Joseph Gentile

Just 'Like' That

Filed By Joseph Gentile | August 26, 2012 4:00 PM | comments

Filed in: Living
Tags: breakups, Facebook, friends with benefits, gay dating, Instagram, love, public image, relationships, same-sex marriage, social media, Twitter

bigstock-Crashed-love-word-broken-into-34108529.jpgToday's scarlet letters are 140 characters or less.

It's not enough to frantically tear out the sappy love notes you might've doodled into your Live Journal, or "unfollow" your former flame. Short of carpet-bombing the entire length of your Facebook timeline, the damage to one's image isn't so easily undone after an online split.

Even so, that hasn't stopped us from pairing off with each other as social media further smudges the line separating privacy from publicity. When was it we'd decided to exchange white-hot iron brandings for the brand of "Facebook official?"

Barely a month into their digital courtship, a friend of mine recently felt that very burn.

The telltale, little read heart teasingly leapt off my newsfeed right at me. "That was fast," I thought to myself. But to be fair, it's rather disingenuous for that intact heart to tip me off about everything from weddings to birth announcements to breakups too.

Breakups can occasionally be a cause for celebration, but "joy" isn't a word I'd associate with humiliation. Forgive me for dating myself, but I remember when breaking up on Facebook used to literally be heartbreaking; splitting that cutesy symbol into two jagged halves.

It's hard enough to right yourself after a whirlwind romance scatters you. Picking up the pieces before a live audience of friends, colleagues and casual strangers only adds to the embarrassment. Now several hundred of his friends, and his hip Mom, are left to wonder why their seemingly committed relationship could deteriorate so quickly.

Never mind the hour or so of untagging left to do from the impressive Instagram album they'd accumulated. Photo albums of the two, and the family dog, are plainly visible. Forty-eight hours later, I imagine the wound feels as fresh, and that it's entirely reasonable he'd rather not face it. Even if he's able to successfully eradicate every single mention of the beau, there's always going to be a handful of tags that subvert a "scorched earth" policy. It's still a sad, sordid affair though, and I feel for him.

Nevertheless, it's still a denial of a shared history. Precious moments that you reblogged for the entire world to see are transformed into relics gathering dust.

Nowadays, it's not enough for our actual wedding bands to shimmer and shine. These "Facebook official" relationships symbolize commitment's latest frontier. Instead of exchanging vows before an audience of cherished friends and family, you're giving license to the lab partner, yoga instructor and barista from around the corner to savor in the highs and lows of that love; until it fizzles out.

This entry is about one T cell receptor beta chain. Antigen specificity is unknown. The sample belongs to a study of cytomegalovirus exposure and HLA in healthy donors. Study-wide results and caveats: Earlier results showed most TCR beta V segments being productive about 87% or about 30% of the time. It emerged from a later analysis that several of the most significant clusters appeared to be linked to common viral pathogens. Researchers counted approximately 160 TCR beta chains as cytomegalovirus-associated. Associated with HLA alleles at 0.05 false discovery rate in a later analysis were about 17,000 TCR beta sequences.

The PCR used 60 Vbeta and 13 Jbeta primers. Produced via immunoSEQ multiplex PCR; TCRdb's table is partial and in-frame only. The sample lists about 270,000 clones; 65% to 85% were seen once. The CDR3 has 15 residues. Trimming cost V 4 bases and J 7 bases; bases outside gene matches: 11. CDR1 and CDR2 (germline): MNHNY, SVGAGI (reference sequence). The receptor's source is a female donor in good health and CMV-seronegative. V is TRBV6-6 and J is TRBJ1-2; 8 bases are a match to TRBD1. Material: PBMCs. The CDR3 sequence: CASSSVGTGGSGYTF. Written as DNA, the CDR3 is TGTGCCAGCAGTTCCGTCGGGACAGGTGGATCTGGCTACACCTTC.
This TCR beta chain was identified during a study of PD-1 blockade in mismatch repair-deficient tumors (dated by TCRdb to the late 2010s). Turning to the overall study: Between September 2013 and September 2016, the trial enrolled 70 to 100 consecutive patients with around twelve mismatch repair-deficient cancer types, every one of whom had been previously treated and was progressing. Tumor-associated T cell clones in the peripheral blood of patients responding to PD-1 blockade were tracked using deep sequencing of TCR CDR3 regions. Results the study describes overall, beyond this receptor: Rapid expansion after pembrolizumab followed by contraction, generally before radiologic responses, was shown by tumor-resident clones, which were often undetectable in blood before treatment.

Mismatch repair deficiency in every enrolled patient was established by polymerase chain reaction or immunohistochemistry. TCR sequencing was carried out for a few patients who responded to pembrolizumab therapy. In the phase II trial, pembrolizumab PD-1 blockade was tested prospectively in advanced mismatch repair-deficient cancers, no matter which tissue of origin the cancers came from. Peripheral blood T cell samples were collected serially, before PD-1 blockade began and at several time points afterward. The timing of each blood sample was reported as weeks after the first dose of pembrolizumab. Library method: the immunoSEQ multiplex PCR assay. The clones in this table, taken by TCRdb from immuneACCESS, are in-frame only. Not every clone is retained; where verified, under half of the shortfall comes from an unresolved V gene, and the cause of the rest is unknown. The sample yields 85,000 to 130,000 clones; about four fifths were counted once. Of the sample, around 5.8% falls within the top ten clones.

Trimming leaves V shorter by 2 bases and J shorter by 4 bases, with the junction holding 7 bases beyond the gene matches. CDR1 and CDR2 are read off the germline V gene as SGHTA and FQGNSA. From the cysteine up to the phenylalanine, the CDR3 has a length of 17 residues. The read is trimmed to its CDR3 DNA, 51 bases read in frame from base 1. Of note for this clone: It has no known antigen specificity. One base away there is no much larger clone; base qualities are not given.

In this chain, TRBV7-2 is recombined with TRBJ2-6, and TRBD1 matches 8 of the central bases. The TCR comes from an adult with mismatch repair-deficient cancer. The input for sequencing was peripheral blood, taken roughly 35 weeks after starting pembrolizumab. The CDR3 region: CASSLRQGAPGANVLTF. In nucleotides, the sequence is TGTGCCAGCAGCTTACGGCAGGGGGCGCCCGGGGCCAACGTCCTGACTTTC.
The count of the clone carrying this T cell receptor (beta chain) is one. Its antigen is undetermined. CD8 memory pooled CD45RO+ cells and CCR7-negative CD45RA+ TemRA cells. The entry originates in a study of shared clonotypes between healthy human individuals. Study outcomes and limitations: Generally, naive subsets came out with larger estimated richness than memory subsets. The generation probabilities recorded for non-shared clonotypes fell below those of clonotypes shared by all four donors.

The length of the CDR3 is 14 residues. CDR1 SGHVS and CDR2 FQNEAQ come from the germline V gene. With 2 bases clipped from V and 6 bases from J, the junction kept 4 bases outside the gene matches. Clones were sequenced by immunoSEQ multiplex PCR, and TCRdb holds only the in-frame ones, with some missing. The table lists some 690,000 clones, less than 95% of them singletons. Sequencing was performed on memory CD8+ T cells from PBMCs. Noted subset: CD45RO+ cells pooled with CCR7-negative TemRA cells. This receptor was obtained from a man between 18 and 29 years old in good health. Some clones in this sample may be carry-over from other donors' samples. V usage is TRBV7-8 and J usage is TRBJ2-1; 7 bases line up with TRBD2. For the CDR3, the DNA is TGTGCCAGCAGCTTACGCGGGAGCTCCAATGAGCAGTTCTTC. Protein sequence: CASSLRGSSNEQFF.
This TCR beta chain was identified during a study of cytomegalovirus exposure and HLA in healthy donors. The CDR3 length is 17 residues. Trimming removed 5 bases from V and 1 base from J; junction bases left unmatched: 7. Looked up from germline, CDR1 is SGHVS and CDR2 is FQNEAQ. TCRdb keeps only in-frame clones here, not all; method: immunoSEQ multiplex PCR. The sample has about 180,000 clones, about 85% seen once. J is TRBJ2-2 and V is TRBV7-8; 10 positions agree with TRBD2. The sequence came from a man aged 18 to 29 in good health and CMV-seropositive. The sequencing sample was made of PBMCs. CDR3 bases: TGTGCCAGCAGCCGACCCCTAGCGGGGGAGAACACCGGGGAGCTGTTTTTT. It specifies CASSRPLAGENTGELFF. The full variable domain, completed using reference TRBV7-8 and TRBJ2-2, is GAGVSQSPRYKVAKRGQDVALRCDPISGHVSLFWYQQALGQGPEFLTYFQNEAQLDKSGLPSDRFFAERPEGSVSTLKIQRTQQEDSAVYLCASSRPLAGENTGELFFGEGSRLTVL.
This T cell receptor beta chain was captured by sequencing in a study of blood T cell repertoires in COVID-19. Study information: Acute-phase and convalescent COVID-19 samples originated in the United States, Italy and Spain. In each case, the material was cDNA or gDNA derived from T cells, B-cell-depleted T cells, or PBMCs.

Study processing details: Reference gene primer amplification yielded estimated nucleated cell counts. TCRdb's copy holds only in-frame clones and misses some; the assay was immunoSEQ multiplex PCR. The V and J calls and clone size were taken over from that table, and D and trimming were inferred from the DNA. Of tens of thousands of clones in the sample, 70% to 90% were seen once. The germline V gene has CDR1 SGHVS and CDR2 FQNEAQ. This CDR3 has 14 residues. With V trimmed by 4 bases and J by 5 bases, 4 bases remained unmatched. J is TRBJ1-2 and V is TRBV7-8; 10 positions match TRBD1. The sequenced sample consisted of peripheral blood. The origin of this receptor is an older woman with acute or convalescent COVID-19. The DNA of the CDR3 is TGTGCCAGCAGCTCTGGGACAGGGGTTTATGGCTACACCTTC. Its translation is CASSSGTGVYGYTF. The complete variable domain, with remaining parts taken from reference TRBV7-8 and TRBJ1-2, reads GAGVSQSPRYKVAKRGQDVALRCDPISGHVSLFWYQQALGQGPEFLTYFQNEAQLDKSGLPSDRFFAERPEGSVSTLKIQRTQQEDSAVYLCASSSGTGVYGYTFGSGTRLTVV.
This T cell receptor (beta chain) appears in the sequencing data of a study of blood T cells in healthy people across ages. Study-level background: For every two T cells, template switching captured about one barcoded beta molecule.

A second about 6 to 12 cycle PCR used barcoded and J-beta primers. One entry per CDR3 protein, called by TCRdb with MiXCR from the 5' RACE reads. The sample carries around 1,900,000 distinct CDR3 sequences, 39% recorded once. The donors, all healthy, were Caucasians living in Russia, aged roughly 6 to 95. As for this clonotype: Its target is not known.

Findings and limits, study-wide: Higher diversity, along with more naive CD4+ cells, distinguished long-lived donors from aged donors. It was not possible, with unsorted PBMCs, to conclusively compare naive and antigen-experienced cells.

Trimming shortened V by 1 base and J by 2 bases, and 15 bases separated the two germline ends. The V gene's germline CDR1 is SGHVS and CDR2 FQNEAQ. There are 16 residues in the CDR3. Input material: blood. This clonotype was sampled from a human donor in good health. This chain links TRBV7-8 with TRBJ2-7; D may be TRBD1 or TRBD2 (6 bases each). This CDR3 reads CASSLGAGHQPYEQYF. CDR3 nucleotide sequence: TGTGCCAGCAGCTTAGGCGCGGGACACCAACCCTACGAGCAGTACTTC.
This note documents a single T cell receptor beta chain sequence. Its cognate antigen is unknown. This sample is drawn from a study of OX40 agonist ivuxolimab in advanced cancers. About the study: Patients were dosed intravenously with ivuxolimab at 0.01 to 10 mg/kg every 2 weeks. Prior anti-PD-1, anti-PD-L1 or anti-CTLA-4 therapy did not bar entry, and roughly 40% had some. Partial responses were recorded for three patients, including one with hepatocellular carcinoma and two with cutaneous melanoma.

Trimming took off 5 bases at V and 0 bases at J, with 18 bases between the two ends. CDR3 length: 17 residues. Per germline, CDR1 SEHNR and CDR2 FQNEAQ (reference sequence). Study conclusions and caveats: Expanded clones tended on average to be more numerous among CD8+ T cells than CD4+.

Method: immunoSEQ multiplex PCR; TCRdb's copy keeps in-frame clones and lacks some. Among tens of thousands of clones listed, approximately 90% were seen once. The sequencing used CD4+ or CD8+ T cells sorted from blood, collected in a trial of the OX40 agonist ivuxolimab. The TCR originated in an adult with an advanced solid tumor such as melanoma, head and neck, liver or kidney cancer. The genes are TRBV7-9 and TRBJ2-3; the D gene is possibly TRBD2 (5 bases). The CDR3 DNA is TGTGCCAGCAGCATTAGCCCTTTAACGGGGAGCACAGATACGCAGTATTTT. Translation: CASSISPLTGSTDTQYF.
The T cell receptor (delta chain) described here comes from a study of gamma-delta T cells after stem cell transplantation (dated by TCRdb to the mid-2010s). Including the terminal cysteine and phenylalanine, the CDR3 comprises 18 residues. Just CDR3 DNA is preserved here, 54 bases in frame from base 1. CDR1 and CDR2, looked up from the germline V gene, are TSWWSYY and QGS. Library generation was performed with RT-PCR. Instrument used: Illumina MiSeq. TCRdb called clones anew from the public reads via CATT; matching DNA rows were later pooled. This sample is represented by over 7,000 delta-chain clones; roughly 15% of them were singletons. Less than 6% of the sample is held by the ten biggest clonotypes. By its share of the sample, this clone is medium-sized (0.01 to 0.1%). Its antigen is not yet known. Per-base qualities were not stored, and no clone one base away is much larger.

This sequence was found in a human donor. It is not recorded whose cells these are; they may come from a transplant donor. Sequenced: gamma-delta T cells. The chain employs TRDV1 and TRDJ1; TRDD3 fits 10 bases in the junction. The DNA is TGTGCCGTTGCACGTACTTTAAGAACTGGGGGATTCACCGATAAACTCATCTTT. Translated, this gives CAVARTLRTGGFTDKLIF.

Then again, could a relationship that can end by pressing a button, instead of going before a judge, really be that important? It's not as if you've outright murdered your ex. He's only getting shoved into the yawning depths of an oblivion from which he cannot be seen or heard from again - or at least until he's tagged by a friend of friend. However, it's important - and admittedly profitable - if you're Facebook.

Despite their continued denial of anything beyond the gender binary of "male" and "female," Facebook designers, as of late, are making painstaking efforts to modernize the social network's recognition of same-sex couples.

Just recently, these designers unveiled two brand-new icons, depicting two grooms and two brides, to indicate a married couple. Last year, they updated their relationships menu to include "In a Civil Union" and "In a Domestic Partnership" for those couples unable to legally tie the knot (While providing fodder for my little sister, and other teenage girls, putting besties before testes).

Regardless, I'm expecting that these newlyweds will be bombarded by the bevy of ads wedding photographers, florists, and pastry chefs are likely to buy up, much to the website's delight.

Despite our difficult history together, I'm certain my friend can manage himself. He's fought bigger demons, and beat them handedly. But right now, the dilemma he's experiencing should be giving pause to other lovebirds. Even if you "Like" it, maybe you shouldn't be putting a ring on it?

(Love graphic via Bigstock)

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